28 September 16 In the News
The Applegate Valley AVA is a 275,000 acre wine appellation located along the Applegate River north of the California border.
Amongst the forested hillsides and fertile valley are nearly 20 wineries producing an array of high-quality wines. Sunset Magazine calls this area “The New Napa” and “Wine country the way it should be”. Playing off this bit of press is a wine club called New Napa that sources great wine picks from the southern Oregon region. New Napa’s Tracy Davis kindly recommended the following wine tasting itinerary for one day in the Applegate River AVA.Read the full report featuring Wooldridge Creek, Longsword, and South Stage Cellars >
by KATIE TAYLORASHLAND, Ore.
— Lisa Loomer has written plays about how women’s bodies are tortured in the name of beauty and about the relationship between white mothers and their Latina nannies in Los Angeles. Taking on the politics of abortion would seem right up her alley. But when her friend Bill Rauch, the artistic director of the Oregon Shakespeare Festival
, first asked if she would be interested in writing a play about Roe v. Wade, the landmark Supreme Court case establishing abortion rights, she wasn’t so sure.Read the full review in The New York Times >
A commitment to the development and production of significant new theatrical work is the Oregon Shakespeare Festival's impetus to commission eight new plays as part of American Revolutions: The United States History Cycle. The newly commissioned artists are sketch comedy group 1491s; writer, actress and director Aditi Brennan Kapil; award-winning playwright Basil Kreimendahl; playwrights Mona Mansour and Carlos Murillo; novelist, playwright and human rights activist Susan Nussbaum; playwright and director Robert O’Hara; and performer and award-winning playwright Jiehae Park.Read the full report on DailyTidings.com >
by CHRISTOPHER SMITH
Photo by T. Charles Erickson
More summer theater festivals
North America has four other major summer theater festivals, each a multi-theater complex with multiple productions in repertory running into the fall:Oregon Shakespeare Festival
, Ashland, Ore.: The festival is 81 years old, but this southern Oregon site traces roots to the late-1800s Chautauqua movement, which brought culture and entertainment to rural America.Read the full report on LATimes.com >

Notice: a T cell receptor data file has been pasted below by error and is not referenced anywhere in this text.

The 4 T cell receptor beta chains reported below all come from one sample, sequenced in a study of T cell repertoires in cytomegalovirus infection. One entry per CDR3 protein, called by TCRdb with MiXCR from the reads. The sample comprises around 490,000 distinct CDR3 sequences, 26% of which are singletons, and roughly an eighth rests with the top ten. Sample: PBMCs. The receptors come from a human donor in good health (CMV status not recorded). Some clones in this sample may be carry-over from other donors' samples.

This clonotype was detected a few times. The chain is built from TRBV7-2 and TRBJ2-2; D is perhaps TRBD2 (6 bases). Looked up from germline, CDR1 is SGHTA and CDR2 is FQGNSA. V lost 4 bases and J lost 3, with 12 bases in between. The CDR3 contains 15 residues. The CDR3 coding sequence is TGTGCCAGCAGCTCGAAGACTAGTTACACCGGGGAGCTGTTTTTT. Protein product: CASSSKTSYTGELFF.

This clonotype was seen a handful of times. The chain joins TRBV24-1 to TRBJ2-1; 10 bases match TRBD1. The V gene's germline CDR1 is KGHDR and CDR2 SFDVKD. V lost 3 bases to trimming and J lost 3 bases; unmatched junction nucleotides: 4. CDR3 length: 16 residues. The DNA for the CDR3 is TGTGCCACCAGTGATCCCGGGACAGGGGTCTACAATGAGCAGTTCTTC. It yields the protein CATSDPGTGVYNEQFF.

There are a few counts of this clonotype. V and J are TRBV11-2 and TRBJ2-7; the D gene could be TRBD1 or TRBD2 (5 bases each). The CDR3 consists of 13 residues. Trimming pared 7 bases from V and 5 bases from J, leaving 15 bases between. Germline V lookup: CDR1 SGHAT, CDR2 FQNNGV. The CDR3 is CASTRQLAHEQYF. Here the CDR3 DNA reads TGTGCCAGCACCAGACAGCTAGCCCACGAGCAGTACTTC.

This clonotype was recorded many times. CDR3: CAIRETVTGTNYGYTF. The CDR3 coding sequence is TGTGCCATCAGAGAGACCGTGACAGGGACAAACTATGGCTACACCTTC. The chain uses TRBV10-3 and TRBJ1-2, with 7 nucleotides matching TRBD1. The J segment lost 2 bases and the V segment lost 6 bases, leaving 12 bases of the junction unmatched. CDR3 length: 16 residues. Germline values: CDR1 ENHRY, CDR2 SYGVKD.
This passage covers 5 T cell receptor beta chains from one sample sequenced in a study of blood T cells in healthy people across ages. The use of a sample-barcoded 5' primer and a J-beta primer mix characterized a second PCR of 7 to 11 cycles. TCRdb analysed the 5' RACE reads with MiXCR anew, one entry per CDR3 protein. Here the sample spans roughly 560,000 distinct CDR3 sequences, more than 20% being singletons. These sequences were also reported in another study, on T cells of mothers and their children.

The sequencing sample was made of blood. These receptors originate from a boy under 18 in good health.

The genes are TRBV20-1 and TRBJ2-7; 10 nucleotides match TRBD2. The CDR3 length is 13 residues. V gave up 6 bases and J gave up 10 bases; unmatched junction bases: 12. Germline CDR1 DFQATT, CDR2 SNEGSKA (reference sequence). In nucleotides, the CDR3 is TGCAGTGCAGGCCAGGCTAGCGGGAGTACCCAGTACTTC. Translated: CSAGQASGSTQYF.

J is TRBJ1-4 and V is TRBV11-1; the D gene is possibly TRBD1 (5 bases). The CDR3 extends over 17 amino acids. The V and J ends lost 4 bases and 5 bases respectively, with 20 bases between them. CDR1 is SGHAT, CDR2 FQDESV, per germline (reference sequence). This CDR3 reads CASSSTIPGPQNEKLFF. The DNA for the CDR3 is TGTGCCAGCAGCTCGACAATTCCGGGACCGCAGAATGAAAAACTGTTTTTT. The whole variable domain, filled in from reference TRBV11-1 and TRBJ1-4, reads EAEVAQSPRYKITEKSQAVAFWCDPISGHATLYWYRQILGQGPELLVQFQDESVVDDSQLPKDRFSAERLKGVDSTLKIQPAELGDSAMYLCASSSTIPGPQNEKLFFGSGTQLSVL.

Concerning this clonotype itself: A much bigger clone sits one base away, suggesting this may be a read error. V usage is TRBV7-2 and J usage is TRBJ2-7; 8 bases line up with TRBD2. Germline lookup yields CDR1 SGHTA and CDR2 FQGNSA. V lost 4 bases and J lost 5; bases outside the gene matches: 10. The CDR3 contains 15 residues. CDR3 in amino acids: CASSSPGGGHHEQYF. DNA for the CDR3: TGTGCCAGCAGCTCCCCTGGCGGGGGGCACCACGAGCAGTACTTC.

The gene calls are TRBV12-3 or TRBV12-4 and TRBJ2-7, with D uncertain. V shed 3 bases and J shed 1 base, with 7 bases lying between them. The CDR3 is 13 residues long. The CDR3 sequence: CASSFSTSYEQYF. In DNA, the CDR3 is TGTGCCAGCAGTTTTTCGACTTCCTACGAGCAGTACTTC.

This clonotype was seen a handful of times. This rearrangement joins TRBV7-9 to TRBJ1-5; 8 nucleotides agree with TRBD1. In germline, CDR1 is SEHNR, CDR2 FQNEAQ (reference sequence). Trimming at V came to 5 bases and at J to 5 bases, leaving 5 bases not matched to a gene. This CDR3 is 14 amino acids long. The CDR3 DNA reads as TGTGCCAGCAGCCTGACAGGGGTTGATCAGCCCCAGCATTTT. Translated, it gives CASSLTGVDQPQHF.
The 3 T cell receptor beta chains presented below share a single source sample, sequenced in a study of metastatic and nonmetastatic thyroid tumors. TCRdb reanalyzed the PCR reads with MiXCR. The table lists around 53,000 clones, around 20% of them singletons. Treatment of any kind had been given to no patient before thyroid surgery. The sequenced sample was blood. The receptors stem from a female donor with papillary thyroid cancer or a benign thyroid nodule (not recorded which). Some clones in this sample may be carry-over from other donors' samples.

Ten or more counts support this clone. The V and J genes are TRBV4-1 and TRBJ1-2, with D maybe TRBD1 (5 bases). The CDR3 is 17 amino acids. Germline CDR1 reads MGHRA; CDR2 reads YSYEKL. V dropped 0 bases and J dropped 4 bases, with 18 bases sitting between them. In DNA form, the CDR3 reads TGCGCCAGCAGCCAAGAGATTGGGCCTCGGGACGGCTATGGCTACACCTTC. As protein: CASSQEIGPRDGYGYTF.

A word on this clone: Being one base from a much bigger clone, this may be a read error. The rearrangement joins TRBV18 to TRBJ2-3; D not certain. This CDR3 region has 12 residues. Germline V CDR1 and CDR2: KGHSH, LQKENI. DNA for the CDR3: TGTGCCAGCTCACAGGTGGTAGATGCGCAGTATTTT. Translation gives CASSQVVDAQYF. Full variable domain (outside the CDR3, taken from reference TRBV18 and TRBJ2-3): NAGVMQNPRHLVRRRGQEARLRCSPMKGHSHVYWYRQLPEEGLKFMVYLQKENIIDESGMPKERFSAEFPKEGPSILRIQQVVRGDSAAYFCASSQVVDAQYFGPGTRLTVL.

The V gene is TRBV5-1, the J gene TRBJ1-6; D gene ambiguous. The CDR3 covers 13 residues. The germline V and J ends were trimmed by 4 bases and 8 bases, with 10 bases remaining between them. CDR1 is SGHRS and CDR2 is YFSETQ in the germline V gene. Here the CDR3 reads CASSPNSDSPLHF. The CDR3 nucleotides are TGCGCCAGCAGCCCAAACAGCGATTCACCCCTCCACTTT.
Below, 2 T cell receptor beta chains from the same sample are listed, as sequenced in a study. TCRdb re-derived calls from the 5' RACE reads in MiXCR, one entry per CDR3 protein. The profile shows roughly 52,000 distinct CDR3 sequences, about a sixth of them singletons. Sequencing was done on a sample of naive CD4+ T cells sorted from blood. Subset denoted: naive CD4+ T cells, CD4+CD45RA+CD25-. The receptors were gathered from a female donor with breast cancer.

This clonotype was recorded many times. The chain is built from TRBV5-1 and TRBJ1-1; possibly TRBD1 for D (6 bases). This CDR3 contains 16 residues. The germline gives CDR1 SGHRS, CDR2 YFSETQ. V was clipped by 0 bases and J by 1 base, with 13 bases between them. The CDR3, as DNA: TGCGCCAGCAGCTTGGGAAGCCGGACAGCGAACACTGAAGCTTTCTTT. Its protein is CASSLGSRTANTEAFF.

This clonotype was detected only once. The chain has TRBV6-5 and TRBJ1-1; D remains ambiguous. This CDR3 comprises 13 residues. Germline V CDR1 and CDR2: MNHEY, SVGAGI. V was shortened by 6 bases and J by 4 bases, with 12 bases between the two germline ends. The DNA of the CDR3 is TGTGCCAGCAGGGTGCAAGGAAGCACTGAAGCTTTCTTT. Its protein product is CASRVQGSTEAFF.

by DANIEL POLLACK-PELZNER
When Bill Rauch applied to become the artistic director of the Oregon Shakespeare Festival, in 2007, he pitched an ambitious ten-year project: the festival would commission thirty-seven new plays about moments of change in American history, on the model of Shakespeare’s thirty-seven-play canon. “Shakespeare wrote the history of his people onto the stage,” Alison Carey, who directs what became American Revolutions: The United States History Cycle, told me. “Why don’t we do that?” Last week, O.S.F. announced eight more commissions, bringing the total to thirty-two, with five to go. So far, the commissioned playwrights—who include David Henry Hwang, Paula Vogel, Lynn Nottage, and Young Jean Lee—have written dramas about immigration, Presidential elections, the slave trade, Roe v. Wade, radical politics, and the decline of American industry. The results have raised a tricky question: Is Shakespeare still a useful guide, or do playwrights need to create a new kind of drama if they want to depict American history?Read the full original report on NewYorker.com >
By MISHA BERSON
Reviews of four of the plays running in repertory in the 2016 OSF season: “The Winter’s Tale,” “Richard II,” “Roe” and “Vietgone.”
Though increasingly focused on presenting contemporary dramas and an array of musicals, the Oregon Shakespeare Festival can’t, won’t and shouldn’t abandon its original mission: the plays of its celebrated namesake. That’s still the main draw of the Ashland, Ore., company, which has the acting and design resources no other Northwest theater can muster for the task.
Under the leadership of current artistic director Bill Rauch, and his predecessor Libby Appel, OSF has kept faith with the Bard of Avon while gradually but firmly steering away from straightforward, Elizabethan-style mountings of the canon. Today OSF (like many classic companies) tends to reconceptualize and reconfigure and pop-musical-ize Shakespeare, with a modern slant — sometimes to a play’s detriment, at best with a bracing vigor that makes the audience rethink and reconnect to this theatrical treasure trove.